J.D. Power and Associates, a consumer research firm known for ranking car manufacturers in terms of customer satisfaction, announced yesterday that it will rank major home builders in the Washington area and five other top new-home markets.

The Agoura Hills, Calif., firm said it is expanding its "New-Home Builder Customer Satisfaction Study" to six of the seven biggest home-building markets in the country. Washington ranked No. 3 in 1998, with 28,770 new houses.

During the past three years, J.D. Power sampled reactions of new-home buyers in Southern California, Phoenix and Denver.

Questionnaires will be sent in April to new-home buyers whose transactions closed in 1999 and who have lived in their houses for three to 15 months. Only builders completing 250 or more homes in 1999 will be covered by the survey. About 20 builders in the Washington area fall into that category. The top area builder for 1998 was NVR Inc.-Ryan Homes, with 2,508 single-family, town-home and multifamily units. The others in the top five were Richmond American Homes, Pulte Home Corp., Washington Homes Inc. and Trafalgar House.

The survey results are scheduled for release in July 2000. Rankings of the top builders and a list of those considered below average will be made public. Detailed results of consumer concerns are offered only to builders, who must purchase the data, reportedly for thousands of dollars. The top-ranked builder can pay a fee to use that designation in its advertising.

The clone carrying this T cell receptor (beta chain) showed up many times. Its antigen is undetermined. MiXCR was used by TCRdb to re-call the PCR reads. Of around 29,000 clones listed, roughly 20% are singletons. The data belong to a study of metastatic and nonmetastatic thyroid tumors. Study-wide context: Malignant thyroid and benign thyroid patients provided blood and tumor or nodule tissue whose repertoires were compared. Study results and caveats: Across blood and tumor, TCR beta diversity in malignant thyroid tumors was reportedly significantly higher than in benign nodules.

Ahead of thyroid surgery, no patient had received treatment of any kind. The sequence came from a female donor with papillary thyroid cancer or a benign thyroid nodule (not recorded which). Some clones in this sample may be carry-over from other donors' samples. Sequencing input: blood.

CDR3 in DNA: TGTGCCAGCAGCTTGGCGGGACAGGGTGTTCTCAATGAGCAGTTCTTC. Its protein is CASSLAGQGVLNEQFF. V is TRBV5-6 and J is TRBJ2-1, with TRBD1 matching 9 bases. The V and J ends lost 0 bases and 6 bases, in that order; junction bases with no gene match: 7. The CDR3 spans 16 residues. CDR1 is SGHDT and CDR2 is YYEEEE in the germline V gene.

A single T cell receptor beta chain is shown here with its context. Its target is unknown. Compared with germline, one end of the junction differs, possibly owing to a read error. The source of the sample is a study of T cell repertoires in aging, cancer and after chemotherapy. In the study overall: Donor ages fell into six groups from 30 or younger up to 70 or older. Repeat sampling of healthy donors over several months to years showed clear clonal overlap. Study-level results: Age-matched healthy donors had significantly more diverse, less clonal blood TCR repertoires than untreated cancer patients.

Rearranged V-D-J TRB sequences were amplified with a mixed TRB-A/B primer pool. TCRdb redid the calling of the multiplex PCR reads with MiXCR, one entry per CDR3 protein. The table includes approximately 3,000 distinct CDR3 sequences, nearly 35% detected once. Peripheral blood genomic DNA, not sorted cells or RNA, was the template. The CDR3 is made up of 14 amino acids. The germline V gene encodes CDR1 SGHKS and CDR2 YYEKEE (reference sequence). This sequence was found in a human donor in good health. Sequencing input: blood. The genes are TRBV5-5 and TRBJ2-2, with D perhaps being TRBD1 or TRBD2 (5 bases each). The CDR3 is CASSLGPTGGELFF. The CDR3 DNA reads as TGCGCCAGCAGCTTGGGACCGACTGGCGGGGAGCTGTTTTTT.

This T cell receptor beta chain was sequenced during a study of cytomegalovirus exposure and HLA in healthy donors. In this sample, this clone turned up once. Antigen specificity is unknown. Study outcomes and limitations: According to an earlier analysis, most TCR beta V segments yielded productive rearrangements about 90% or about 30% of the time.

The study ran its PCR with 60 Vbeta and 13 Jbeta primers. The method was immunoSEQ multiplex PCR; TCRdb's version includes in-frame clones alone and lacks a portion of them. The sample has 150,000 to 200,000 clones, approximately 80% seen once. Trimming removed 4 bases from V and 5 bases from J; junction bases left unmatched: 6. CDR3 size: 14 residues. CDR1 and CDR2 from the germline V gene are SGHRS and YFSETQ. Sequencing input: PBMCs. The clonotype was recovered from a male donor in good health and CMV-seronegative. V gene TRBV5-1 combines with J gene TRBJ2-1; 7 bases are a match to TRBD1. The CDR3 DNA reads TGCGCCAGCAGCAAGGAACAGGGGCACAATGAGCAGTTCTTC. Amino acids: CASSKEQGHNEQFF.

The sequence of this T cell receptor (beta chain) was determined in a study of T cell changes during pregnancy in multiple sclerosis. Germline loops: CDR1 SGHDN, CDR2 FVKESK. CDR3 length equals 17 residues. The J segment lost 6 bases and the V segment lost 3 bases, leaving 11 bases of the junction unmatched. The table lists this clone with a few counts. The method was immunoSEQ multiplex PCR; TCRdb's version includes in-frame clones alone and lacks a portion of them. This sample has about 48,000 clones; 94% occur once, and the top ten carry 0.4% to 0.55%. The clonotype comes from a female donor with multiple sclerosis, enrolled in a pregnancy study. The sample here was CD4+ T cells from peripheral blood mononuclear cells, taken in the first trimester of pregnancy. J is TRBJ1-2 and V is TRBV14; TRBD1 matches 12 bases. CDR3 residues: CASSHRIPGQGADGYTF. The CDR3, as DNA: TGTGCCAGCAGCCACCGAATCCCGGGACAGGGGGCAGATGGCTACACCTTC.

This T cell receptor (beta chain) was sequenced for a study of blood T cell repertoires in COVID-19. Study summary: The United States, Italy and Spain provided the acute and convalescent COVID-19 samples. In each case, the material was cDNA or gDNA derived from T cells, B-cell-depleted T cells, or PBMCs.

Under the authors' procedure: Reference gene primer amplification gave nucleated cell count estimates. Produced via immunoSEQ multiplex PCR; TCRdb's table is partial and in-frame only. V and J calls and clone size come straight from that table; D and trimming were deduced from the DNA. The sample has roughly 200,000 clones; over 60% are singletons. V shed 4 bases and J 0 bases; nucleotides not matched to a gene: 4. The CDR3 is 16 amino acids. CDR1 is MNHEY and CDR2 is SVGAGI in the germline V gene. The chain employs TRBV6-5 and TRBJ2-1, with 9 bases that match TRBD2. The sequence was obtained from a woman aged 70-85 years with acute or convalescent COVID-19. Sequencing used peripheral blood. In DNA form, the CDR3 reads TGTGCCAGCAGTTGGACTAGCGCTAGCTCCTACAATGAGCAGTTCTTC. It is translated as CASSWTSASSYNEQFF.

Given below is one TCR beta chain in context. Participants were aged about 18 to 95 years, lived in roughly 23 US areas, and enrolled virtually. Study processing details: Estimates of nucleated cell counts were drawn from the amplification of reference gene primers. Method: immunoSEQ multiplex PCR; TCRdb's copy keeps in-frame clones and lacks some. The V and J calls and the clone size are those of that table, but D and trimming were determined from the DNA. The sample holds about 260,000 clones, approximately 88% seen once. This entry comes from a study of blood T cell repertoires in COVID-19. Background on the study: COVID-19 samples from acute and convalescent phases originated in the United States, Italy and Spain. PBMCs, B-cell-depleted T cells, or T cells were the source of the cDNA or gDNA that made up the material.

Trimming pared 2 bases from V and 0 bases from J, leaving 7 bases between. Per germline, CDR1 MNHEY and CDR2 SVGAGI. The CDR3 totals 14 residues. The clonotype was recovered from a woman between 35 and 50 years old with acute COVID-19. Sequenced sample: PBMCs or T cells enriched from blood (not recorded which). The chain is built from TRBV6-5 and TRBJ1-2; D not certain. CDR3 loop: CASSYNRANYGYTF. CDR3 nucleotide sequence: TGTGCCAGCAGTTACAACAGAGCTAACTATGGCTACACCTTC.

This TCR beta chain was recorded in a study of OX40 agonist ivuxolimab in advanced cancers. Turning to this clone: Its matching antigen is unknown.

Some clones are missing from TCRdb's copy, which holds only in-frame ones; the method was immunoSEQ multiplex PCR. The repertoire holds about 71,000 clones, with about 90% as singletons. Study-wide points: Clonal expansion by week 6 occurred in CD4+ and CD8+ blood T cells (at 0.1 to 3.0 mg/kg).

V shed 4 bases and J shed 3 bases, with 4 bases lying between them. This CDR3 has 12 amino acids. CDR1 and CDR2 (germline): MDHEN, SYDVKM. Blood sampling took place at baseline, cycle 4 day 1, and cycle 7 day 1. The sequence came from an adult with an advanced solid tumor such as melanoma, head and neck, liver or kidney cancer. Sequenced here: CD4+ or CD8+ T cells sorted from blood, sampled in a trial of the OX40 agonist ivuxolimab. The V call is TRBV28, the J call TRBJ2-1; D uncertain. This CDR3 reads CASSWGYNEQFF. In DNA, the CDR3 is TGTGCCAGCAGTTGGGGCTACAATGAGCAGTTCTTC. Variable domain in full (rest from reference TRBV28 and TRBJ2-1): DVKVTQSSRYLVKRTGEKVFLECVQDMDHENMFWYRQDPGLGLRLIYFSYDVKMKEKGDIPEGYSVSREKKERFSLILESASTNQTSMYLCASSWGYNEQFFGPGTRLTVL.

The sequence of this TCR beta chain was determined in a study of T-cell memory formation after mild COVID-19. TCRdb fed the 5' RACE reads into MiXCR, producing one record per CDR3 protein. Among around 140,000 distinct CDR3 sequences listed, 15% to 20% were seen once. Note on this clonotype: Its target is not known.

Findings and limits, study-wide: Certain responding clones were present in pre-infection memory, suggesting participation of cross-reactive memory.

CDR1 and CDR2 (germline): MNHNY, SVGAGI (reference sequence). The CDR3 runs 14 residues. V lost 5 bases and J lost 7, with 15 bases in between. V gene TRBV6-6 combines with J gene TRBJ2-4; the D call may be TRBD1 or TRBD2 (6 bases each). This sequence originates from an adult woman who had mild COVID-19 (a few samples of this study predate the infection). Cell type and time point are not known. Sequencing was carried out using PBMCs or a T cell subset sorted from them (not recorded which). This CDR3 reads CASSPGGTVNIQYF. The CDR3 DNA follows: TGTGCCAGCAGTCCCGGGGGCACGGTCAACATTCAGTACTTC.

While J.D. Power does not reveal what it charges those surveyed, at least two builders said mentioning a first-place ranking could cost $25,000 or more.

In addition to Washington, the other top markets to be surveyed next year, in order of new houses sold, are Phoenix, the No. 2 market in the country; Chicago; Dallas; Las Vegas; and Houston. The nation's top new-home market, Atlanta, may be surveyed for 2001.

The purpose of the survey, said Paula Sonkin, director of J.D. Power's real estate division, is "to assist [builders] in their efforts to better understand the wants and needs of their customers."

Some local builders contacted yesterday said they will be meeting soon with J.D. Power to discuss the survey. Some builders included in earlier surveys have criticized the high price tag on the results.

Susan Matlick, executive director of the Maryland National Capital Building Industry Association, said she was not familiar with the questionnaire but cautioned that determining customer satisfaction "is always a sensitive field."

"You are talking to people who've just made a tremendous investment" in which disagreements might arise soon after the time of purchase, she said. "Small issues could become major issues."